Anyway as I’ve often said if we were really “at war with terror” the first thing we would do is limit the reporting of terrorism in our own media. It’s this which whips the public into a state of yellow paranoia. Personally I would rather sacrifice my “right” to have to watch repeats of 9/11, than I would sacrifice the one of not having a U.K I.D card with my DNA, finger prints, and eye scan on it. So yeah just because we are at with terrorists; it’s barely true of ether terrorism or certainly terror. But as we are also at war with crime I say treat terrorists killers like other killers (until terrorists can at least claim it was a manslaughter accident).



posted on Aug, 17 2006 @ 08:15 AM
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posted by Liberal1984

My understanding is that POW’s have more rights than common criminals. Haven’t you ever heard of the IRA’s Dirty Cells Protests? [Edited by Don W]



Yes to both your statement about rights and the q. about dirty cells. I have always been embarrassed, nay disappointed, by the expressions of contentment by otherwise good people over the real or perceived ill treatment of prisoners. I wonder to myself, how can anyone expect a person who is treated poorly - like an animal in some cases - to act civilized when he is released back into the civilian life? Why is it regarded as desirable to crush a person’s will? I do not understand that.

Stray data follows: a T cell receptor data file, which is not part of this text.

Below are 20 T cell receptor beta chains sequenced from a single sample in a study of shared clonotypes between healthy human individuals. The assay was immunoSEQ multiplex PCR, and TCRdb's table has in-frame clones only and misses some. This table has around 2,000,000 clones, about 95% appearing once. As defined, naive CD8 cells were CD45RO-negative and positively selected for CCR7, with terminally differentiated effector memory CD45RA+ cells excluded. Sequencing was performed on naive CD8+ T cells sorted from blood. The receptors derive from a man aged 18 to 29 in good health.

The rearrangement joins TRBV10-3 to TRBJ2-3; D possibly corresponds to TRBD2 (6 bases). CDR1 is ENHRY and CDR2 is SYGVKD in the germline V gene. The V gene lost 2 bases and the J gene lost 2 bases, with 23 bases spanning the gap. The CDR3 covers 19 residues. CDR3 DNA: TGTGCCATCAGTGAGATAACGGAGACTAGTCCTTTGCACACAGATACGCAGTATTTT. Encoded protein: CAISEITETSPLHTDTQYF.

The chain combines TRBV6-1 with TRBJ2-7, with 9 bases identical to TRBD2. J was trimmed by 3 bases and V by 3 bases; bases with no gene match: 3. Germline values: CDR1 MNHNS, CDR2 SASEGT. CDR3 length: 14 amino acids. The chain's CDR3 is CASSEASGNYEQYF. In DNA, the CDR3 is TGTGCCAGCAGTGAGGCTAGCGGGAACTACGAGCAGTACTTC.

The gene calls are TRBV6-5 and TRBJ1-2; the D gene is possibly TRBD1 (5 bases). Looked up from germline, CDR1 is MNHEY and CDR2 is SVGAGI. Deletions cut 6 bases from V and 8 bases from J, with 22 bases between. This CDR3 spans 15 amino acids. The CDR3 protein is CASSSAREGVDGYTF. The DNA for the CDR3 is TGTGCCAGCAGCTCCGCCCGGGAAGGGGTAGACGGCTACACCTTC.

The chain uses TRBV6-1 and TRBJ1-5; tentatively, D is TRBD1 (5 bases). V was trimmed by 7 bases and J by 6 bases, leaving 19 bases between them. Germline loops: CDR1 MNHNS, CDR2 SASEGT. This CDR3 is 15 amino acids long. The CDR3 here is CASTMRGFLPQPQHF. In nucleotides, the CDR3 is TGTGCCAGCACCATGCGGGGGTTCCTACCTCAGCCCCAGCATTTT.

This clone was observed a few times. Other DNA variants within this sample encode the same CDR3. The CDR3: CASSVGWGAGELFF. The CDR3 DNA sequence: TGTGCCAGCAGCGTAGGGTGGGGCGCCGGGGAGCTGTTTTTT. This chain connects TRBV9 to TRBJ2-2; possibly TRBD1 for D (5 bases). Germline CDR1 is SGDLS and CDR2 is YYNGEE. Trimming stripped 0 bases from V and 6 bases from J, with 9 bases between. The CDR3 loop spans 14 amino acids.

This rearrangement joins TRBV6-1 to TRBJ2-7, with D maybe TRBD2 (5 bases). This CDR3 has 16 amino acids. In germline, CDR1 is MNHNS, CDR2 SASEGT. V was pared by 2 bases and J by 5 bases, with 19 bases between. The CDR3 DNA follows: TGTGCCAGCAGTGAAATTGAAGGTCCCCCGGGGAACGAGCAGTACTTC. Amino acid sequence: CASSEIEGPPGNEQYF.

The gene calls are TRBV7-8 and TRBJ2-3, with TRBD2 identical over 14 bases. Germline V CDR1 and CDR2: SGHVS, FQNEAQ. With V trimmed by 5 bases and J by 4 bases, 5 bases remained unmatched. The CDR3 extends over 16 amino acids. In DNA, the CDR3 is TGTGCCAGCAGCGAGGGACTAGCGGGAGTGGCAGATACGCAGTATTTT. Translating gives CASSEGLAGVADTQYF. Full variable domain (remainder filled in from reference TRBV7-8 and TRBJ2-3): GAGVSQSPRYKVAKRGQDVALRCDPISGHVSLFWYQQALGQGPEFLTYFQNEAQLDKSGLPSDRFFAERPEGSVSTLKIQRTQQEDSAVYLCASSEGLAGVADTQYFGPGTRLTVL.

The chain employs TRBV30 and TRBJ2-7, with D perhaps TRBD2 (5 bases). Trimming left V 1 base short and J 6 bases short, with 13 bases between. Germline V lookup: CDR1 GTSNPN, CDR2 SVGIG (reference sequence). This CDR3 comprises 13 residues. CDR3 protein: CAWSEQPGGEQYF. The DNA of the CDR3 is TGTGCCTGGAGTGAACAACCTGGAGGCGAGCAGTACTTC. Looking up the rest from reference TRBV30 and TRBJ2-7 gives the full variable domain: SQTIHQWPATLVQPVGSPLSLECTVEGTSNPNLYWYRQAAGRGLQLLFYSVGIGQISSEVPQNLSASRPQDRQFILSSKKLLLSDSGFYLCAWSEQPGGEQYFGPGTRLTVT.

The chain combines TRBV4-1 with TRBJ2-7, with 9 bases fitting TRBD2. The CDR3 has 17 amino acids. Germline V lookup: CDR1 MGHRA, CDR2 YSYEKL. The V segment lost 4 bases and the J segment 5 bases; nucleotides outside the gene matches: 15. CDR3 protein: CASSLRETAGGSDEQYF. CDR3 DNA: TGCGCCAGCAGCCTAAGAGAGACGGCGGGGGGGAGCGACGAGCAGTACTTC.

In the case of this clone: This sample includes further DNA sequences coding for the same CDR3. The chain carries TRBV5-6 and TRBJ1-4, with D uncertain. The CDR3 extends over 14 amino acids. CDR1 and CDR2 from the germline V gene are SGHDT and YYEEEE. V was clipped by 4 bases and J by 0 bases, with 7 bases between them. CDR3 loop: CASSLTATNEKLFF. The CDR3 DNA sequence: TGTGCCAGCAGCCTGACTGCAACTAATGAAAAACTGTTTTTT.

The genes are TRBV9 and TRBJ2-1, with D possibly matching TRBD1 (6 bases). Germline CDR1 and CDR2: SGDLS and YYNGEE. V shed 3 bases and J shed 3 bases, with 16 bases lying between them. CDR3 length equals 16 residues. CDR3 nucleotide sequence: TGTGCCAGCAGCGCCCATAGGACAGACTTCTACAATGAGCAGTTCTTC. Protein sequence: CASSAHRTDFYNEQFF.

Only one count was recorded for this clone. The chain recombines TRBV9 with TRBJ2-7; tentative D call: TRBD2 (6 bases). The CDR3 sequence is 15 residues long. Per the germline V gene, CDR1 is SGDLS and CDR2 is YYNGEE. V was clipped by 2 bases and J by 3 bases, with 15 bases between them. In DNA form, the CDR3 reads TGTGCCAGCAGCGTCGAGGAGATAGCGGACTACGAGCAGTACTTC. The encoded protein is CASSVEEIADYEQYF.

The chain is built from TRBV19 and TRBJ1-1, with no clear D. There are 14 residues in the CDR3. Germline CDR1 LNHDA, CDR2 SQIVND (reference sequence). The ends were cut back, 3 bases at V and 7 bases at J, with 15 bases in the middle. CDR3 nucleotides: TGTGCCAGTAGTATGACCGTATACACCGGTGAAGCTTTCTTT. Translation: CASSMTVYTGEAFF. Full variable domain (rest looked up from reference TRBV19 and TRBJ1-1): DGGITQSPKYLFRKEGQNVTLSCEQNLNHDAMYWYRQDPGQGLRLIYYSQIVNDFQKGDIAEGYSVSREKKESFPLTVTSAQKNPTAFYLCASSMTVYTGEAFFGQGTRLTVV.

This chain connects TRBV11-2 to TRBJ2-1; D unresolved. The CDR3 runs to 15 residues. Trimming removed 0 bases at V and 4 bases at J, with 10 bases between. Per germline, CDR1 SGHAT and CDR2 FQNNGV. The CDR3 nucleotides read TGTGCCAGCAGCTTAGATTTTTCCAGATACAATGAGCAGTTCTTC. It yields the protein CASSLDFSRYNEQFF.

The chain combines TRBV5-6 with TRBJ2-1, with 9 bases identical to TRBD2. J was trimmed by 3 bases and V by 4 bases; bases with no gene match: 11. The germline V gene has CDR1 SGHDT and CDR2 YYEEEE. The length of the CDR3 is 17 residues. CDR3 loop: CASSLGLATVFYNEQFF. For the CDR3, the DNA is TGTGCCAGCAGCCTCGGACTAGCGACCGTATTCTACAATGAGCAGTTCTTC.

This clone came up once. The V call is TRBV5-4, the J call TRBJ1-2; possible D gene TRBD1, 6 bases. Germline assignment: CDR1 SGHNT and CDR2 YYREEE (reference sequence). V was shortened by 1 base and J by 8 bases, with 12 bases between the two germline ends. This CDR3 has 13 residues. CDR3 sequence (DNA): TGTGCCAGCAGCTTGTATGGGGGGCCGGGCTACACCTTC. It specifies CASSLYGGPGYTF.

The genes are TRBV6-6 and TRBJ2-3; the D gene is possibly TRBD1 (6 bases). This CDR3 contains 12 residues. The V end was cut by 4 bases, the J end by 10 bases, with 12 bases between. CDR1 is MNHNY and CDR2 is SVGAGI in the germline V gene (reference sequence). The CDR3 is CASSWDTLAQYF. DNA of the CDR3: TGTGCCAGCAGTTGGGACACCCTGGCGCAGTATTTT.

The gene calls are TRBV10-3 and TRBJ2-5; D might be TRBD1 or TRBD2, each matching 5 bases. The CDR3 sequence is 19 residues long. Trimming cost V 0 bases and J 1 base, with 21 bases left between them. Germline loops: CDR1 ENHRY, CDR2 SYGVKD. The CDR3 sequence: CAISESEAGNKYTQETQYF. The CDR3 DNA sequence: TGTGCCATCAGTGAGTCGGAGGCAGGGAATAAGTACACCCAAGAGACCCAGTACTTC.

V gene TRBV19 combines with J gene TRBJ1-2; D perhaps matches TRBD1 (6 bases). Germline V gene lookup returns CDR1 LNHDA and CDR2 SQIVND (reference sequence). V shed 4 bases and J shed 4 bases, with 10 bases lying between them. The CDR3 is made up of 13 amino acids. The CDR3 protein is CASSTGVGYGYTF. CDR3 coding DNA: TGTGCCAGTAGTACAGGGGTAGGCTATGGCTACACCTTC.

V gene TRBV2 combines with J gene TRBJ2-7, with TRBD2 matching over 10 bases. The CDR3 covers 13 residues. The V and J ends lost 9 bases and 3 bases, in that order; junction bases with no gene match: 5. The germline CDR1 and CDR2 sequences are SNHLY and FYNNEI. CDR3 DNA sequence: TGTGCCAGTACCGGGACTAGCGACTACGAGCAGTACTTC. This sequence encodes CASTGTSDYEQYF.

I respect criminals not because I want to coddle them, but because I want to be able to respect myself. I want to know I did right even if they did not.



“ . . Margaret Thatcher to publicly retort “we wouldn’t want to interfere with their human rights would we?”



I forget, did they call her the Iron Lady or was it the Iron Maiden?



“ . . It’s a bad idea because treating terrorists as POW’s or political prisoners will give them better rights or at the very least a huge psychological victory.



A “ . . huge psychological victory . . “? Au contraire, maltreatment is a weapon they use to arouse their sympathizers and to gain new recruits. But again, it misses my point I urged above. It is my conclusion this concept is counter-productive.